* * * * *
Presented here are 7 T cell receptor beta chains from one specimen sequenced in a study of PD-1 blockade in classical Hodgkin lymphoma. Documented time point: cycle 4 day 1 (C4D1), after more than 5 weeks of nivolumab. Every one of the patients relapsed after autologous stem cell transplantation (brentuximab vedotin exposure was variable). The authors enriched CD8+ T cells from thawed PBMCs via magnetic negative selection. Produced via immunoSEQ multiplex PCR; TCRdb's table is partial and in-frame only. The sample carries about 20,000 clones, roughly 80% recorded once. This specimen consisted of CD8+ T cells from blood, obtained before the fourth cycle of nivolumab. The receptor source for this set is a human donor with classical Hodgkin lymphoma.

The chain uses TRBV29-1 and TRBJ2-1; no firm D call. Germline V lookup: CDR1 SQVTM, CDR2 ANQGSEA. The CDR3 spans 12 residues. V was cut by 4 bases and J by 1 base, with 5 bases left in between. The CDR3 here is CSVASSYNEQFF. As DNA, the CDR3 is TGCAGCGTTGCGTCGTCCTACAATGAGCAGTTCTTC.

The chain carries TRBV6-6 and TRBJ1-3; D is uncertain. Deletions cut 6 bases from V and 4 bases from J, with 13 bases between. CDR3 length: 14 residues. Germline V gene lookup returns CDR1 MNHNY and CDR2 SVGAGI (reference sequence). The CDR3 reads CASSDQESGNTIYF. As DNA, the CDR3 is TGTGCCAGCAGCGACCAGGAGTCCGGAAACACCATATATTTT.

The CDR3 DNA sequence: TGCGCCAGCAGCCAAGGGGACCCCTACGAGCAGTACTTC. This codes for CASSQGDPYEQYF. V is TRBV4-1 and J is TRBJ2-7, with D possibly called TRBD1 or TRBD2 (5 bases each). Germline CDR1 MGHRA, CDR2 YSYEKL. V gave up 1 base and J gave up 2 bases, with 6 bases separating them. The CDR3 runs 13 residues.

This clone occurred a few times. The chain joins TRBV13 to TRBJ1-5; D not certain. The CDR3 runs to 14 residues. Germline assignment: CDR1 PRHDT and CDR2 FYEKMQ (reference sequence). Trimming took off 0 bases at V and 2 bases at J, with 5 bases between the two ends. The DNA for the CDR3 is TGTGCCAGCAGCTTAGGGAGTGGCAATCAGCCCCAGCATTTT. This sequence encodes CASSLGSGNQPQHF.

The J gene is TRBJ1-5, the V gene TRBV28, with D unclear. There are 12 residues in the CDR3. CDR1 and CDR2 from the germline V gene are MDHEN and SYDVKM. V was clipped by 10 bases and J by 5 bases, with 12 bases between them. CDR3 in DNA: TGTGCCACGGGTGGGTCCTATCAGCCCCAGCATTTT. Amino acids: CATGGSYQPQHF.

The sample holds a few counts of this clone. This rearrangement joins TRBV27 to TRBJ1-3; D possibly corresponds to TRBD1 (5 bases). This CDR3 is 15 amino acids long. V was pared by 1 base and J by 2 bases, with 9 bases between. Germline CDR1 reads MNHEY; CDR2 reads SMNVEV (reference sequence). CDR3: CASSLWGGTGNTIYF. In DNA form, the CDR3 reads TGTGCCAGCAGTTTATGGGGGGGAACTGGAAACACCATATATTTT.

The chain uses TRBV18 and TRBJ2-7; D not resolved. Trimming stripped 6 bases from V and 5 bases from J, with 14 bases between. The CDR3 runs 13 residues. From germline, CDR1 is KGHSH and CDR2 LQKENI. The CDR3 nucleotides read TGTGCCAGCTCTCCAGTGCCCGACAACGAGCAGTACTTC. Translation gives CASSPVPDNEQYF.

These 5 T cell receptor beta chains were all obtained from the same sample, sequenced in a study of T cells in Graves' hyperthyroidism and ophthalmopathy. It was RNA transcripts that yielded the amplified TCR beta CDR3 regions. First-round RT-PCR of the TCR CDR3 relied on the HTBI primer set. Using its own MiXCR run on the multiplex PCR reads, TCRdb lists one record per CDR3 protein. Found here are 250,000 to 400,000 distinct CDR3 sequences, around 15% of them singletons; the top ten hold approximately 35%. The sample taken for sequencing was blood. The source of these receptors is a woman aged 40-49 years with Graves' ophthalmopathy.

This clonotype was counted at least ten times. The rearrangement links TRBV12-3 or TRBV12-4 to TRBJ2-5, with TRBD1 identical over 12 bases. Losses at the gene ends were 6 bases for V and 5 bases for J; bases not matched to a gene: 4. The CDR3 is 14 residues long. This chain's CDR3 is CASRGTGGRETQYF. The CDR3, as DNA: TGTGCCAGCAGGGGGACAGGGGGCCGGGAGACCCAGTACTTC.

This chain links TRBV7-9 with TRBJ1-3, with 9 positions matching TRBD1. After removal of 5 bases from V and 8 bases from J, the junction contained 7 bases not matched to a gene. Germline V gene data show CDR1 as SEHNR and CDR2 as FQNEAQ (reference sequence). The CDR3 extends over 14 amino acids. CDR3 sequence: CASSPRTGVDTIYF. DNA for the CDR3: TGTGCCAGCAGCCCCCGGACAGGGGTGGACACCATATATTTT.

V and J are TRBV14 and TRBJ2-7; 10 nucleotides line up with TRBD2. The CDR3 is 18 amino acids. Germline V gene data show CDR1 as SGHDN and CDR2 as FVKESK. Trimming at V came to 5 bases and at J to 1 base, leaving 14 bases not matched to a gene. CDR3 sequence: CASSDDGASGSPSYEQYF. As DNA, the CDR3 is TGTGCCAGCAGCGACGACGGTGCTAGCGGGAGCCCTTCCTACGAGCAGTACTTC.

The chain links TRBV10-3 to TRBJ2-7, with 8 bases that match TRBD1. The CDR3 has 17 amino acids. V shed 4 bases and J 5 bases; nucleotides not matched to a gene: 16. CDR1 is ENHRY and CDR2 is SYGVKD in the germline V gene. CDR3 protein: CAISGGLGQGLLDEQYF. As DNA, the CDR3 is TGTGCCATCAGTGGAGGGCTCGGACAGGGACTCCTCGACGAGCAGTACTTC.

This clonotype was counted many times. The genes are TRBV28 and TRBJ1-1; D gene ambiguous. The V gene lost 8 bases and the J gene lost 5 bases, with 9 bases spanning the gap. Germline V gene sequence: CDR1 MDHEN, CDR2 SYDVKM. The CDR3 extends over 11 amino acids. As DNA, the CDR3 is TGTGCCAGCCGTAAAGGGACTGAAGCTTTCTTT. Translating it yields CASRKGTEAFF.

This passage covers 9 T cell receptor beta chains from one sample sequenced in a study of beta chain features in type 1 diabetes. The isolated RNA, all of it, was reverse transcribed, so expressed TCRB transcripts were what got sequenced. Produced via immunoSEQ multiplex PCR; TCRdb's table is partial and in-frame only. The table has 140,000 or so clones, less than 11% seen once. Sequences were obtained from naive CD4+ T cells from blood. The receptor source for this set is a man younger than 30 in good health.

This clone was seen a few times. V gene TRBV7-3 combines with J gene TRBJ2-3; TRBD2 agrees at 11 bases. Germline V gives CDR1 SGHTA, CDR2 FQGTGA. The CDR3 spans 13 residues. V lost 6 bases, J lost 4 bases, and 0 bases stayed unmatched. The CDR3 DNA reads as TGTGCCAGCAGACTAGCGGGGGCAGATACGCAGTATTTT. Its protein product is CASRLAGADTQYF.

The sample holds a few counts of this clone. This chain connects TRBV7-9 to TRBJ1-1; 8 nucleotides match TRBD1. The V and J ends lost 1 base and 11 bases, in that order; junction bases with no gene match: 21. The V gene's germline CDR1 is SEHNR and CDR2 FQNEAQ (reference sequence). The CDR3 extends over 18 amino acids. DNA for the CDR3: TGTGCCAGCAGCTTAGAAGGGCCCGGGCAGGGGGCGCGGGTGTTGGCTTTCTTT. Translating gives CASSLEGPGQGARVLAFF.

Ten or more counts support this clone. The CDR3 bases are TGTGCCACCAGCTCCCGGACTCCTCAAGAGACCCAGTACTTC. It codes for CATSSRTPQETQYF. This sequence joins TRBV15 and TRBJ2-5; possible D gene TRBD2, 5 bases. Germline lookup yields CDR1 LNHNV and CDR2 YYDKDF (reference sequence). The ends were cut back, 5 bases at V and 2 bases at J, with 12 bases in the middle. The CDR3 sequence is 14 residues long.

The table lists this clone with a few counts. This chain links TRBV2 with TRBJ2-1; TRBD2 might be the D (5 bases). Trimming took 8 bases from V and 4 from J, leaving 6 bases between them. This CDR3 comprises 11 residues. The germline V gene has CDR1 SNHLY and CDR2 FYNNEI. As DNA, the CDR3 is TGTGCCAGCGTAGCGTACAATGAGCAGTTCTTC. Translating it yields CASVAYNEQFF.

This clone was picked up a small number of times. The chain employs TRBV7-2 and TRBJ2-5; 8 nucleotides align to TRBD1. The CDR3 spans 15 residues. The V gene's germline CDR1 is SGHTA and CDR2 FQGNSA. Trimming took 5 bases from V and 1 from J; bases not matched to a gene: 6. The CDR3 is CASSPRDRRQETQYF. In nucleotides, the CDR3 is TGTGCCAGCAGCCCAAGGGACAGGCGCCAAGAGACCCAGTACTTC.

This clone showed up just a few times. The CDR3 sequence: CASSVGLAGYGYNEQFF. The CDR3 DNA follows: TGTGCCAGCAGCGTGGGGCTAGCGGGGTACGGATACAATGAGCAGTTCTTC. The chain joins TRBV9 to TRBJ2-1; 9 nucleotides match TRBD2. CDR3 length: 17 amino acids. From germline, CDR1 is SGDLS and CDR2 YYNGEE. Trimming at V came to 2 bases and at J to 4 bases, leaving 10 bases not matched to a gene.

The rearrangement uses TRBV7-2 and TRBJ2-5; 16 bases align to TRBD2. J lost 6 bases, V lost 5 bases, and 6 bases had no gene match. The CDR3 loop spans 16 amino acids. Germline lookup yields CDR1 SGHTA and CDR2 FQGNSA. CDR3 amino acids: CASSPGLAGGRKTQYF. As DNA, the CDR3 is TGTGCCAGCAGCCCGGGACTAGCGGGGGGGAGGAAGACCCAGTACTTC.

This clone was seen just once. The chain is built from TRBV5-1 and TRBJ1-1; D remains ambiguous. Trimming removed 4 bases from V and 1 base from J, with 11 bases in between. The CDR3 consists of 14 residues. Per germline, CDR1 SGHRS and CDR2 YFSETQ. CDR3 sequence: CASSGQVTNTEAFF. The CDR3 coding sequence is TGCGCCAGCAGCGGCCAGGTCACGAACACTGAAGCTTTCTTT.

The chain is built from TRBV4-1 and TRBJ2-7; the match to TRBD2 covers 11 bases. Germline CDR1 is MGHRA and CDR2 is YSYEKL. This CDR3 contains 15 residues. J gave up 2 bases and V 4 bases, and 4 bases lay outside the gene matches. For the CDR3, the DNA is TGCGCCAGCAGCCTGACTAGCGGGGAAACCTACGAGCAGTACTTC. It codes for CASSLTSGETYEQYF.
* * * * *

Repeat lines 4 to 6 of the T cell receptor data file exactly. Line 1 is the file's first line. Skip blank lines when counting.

The CDR3 DNA sequence: TGCGCCAGCAGCCAAGGGGACCCCTACGAGCAGTACTTC. This codes for CASSQGDPYEQYF. V is TRBV4-1 and J is TRBJ2-7, with D possibly called TRBD1 or TRBD2 (5 bases each). Germline CDR1 MGHRA, CDR2 YSYEKL. V gave up 1 base and J gave up 2 bases, with 6 bases separating them. The CDR3 runs 13 residues.

This clone occurred a few times. The chain joins TRBV13 to TRBJ1-5; D not certain. The CDR3 runs to 14 residues. Germline assignment: CDR1 PRHDT and CDR2 FYEKMQ (reference sequence). Trimming took off 0 bases at V and 2 bases at J, with 5 bases between the two ends. The DNA for the CDR3 is TGTGCCAGCAGCTTAGGGAGTGGCAATCAGCCCCAGCATTTT. This sequence encodes CASSLGSGNQPQHF.

The J gene is TRBJ1-5, the V gene TRBV28, with D unclear. There are 12 residues in the CDR3. CDR1 and CDR2 from the germline V gene are MDHEN and SYDVKM. V was clipped by 10 bases and J by 5 bases, with 12 bases between them. CDR3 in DNA: TGTGCCACGGGTGGGTCCTATCAGCCCCAGCATTTT. Amino acids: CATGGSYQPQHF.